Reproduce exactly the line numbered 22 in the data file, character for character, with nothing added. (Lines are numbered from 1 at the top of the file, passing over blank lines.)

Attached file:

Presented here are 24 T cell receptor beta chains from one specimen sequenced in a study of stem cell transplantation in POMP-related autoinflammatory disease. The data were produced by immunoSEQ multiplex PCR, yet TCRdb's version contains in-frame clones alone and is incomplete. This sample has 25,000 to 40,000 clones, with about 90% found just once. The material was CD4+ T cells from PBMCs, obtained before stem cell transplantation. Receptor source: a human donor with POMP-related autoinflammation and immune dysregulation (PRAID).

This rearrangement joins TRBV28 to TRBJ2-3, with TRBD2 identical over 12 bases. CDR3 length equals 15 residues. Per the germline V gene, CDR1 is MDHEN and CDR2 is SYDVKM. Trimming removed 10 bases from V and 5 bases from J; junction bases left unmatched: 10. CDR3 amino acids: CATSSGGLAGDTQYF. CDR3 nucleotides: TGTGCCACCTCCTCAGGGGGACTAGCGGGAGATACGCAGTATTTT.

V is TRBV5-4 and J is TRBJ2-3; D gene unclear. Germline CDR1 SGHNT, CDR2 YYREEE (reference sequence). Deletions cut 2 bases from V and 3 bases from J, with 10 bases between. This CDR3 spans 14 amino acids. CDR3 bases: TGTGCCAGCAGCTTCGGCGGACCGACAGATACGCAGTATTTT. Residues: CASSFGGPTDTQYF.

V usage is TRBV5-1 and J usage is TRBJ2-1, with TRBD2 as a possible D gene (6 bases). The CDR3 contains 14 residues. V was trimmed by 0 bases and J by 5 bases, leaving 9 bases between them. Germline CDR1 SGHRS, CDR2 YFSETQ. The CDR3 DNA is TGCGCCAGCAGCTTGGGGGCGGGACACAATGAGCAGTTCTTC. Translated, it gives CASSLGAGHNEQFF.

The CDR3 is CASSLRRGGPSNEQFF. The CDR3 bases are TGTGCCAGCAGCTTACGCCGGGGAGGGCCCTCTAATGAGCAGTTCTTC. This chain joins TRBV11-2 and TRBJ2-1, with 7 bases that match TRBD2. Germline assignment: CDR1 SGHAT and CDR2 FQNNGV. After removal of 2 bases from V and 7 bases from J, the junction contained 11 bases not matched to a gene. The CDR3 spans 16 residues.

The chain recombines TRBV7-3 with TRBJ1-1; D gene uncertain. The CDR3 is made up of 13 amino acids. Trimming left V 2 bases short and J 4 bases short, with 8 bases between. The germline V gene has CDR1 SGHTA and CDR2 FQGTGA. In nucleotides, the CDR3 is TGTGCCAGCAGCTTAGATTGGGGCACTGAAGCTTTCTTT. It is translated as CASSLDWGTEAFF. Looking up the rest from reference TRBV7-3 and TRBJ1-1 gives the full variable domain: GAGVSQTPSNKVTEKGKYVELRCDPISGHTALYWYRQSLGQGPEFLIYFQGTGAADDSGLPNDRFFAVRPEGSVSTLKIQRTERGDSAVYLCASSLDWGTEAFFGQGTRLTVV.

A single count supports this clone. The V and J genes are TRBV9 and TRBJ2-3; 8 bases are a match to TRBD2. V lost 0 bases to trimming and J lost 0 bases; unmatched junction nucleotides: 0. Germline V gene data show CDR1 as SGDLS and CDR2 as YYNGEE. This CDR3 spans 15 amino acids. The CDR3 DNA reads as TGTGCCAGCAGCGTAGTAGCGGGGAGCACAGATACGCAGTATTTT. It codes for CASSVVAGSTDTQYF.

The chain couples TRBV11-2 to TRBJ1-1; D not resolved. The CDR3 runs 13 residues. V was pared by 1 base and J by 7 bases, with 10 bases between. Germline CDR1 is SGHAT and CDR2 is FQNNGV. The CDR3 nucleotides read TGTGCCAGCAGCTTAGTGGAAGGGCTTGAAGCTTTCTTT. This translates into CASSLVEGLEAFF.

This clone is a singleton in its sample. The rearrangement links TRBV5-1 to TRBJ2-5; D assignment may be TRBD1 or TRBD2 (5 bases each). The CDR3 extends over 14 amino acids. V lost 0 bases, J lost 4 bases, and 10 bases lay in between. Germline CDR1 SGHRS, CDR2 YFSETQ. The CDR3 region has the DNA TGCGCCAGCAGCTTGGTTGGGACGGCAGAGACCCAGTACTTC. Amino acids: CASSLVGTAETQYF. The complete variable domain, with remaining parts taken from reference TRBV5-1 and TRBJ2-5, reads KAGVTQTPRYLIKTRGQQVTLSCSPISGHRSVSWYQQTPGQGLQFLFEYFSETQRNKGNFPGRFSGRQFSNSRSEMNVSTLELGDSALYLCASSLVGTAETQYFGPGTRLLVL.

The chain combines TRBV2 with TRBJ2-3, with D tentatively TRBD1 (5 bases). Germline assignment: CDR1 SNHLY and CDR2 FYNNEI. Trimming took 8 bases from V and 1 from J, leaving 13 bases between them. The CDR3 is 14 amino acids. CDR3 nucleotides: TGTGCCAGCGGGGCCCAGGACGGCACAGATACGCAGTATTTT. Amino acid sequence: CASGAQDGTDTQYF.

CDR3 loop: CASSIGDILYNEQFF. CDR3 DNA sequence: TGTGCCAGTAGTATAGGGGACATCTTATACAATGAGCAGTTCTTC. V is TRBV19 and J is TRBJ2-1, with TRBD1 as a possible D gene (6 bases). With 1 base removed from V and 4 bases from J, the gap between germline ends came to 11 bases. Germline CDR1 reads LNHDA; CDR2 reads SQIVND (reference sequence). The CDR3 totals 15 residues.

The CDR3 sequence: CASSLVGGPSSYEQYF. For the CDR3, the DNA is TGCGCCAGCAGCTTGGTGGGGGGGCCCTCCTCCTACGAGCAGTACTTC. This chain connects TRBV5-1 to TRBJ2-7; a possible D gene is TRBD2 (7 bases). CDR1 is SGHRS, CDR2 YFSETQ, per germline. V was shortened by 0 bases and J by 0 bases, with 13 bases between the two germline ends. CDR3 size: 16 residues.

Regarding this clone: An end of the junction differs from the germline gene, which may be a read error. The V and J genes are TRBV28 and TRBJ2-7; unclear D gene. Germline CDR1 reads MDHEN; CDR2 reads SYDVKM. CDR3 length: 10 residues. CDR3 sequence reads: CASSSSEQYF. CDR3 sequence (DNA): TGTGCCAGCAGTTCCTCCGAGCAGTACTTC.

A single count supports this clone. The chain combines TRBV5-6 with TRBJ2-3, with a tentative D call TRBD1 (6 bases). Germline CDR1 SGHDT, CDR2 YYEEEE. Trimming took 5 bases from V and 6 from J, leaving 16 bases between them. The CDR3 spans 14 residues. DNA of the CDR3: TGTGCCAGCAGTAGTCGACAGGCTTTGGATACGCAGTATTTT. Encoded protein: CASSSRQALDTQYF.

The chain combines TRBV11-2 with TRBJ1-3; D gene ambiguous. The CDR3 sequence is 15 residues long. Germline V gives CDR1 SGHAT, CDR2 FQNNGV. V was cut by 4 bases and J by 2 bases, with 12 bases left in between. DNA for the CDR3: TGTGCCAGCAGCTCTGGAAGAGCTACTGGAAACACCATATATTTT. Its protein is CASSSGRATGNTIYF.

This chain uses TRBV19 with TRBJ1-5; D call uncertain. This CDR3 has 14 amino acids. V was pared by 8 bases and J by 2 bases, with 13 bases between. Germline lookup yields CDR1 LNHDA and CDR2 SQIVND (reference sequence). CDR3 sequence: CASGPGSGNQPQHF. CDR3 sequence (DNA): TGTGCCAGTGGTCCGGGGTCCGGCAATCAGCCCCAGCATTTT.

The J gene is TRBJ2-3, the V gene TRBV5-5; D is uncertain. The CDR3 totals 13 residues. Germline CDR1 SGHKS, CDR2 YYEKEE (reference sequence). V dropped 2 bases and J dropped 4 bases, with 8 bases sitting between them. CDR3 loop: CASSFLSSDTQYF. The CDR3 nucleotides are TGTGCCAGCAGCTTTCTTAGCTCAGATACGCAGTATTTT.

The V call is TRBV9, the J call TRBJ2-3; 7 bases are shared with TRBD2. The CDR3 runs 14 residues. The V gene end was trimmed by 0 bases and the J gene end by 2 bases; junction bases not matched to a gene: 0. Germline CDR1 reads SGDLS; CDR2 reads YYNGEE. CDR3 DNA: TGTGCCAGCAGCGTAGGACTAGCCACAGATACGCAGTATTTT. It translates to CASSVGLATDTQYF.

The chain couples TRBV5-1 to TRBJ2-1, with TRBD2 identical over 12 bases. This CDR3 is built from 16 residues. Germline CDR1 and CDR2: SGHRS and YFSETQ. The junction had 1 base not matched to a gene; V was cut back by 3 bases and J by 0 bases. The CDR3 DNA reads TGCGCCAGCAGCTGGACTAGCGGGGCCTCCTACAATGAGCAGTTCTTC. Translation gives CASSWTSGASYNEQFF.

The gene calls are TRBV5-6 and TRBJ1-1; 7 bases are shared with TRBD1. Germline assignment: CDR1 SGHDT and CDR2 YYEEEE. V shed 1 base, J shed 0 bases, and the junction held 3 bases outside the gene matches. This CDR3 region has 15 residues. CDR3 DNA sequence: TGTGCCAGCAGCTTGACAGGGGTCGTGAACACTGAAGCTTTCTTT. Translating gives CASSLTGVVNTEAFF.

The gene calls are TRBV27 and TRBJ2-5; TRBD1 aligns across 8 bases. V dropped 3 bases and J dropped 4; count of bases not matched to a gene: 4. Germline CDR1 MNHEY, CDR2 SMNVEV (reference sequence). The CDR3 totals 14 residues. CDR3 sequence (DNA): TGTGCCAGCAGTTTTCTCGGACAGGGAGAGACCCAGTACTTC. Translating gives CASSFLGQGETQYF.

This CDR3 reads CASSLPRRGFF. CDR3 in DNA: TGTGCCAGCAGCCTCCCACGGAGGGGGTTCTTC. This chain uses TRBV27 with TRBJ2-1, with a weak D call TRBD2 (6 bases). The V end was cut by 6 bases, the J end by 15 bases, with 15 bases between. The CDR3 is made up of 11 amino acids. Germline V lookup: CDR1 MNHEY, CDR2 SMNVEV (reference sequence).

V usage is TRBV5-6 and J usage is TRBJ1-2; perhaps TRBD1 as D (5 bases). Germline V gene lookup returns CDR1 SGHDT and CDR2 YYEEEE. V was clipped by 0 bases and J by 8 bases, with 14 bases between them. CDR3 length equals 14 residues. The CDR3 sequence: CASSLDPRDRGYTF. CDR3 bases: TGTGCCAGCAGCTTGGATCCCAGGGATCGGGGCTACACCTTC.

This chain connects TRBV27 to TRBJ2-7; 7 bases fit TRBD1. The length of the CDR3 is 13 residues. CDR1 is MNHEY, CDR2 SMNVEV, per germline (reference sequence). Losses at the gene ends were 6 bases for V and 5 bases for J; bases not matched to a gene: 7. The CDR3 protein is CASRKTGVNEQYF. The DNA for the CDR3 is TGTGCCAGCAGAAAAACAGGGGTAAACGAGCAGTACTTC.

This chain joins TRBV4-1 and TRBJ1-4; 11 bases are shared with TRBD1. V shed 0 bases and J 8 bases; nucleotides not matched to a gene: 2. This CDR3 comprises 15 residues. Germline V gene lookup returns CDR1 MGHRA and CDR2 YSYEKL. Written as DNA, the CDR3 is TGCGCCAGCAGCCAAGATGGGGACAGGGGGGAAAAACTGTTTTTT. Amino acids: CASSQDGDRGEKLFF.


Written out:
This CDR3 reads CASSLPRRGFF. CDR3 in DNA: TGTGCCAGCAGCCTCCCACGGAGGGGGTTCTTC. This chain uses TRBV27 with TRBJ2-1, with a weak D call TRBD2 (6 bases). The V end was cut by 6 bases, the J end by 15 bases, with 15 bases between. The CDR3 is made up of 11 amino acids. Germline V lookup: CDR1 MNHEY, CDR2 SMNVEV (reference sequence).